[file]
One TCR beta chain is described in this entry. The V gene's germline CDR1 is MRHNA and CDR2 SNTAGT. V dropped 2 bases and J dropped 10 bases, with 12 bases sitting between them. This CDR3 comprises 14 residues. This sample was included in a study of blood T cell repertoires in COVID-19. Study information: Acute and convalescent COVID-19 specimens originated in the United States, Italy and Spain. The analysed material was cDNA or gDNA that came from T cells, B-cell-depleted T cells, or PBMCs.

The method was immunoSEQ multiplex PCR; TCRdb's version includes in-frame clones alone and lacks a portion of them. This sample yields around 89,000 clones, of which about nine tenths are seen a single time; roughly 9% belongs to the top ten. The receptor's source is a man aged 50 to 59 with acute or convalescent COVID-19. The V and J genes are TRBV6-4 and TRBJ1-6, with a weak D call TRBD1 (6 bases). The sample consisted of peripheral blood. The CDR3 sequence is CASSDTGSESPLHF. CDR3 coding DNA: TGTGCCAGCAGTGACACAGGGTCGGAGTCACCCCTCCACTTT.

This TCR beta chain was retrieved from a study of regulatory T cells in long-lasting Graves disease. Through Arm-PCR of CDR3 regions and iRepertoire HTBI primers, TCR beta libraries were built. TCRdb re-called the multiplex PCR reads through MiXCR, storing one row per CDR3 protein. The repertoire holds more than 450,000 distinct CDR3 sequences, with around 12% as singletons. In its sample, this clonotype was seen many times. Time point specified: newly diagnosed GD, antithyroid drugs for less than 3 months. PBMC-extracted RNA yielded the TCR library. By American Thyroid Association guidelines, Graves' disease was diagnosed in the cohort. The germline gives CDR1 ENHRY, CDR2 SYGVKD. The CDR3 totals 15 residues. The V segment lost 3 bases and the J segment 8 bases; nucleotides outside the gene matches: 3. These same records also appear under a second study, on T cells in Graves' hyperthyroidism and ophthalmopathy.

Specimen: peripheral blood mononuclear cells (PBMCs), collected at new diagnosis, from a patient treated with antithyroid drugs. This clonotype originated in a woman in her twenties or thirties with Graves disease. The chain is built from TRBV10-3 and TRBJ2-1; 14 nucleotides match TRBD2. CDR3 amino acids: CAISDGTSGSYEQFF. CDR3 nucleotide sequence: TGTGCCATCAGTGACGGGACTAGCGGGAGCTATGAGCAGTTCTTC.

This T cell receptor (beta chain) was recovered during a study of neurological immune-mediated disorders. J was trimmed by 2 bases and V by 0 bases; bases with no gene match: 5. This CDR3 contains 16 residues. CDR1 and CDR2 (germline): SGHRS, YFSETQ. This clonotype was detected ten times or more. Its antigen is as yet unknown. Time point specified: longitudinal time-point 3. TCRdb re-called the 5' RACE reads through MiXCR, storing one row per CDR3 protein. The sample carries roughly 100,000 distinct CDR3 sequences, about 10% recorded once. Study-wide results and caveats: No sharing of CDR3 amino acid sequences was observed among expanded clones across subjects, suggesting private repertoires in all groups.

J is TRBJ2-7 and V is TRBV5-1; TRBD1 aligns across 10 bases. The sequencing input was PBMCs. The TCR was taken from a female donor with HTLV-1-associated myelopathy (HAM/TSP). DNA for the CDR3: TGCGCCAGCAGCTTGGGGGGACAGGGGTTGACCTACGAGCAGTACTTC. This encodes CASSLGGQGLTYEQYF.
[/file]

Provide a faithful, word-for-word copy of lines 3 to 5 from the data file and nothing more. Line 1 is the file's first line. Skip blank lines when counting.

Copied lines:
This TCR beta chain was retrieved from a study of regulatory T cells in long-lasting Graves disease. Through Arm-PCR of CDR3 regions and iRepertoire HTBI primers, TCR beta libraries were built. TCRdb re-called the multiplex PCR reads through MiXCR, storing one row per CDR3 protein. The repertoire holds more than 450,000 distinct CDR3 sequences, with around 12% as singletons. In its sample, this clonotype was seen many times. Time point specified: newly diagnosed GD, antithyroid drugs for less than 3 months. PBMC-extracted RNA yielded the TCR library. By American Thyroid Association guidelines, Graves' disease was diagnosed in the cohort. The germline gives CDR1 ENHRY, CDR2 SYGVKD. The CDR3 totals 15 residues. The V segment lost 3 bases and the J segment 8 bases; nucleotides outside the gene matches: 3. These same records also appear under a second study, on T cells in Graves' hyperthyroidism and ophthalmopathy.

Specimen: peripheral blood mononuclear cells (PBMCs), collected at new diagnosis, from a patient treated with antithyroid drugs. This clonotype originated in a woman in her twenties or thirties with Graves disease. The chain is built from TRBV10-3 and TRBJ2-1; 14 nucleotides match TRBD2. CDR3 amino acids: CAISDGTSGSYEQFF. CDR3 nucleotide sequence: TGTGCCATCAGTGACGGGACTAGCGGGAGCTATGAGCAGTTCTTC.

This T cell receptor (beta chain) was recovered during a study of neurological immune-mediated disorders. J was trimmed by 2 bases and V by 0 bases; bases with no gene match: 5. This CDR3 contains 16 residues. CDR1 and CDR2 (germline): SGHRS, YFSETQ. This clonotype was detected ten times or more. Its antigen is as yet unknown. Time point specified: longitudinal time-point 3. TCRdb re-called the 5' RACE reads through MiXCR, storing one row per CDR3 protein. The sample carries roughly 100,000 distinct CDR3 sequences, about 10% recorded once. Study-wide results and caveats: No sharing of CDR3 amino acid sequences was observed among expanded clones across subjects, suggesting private repertoires in all groups.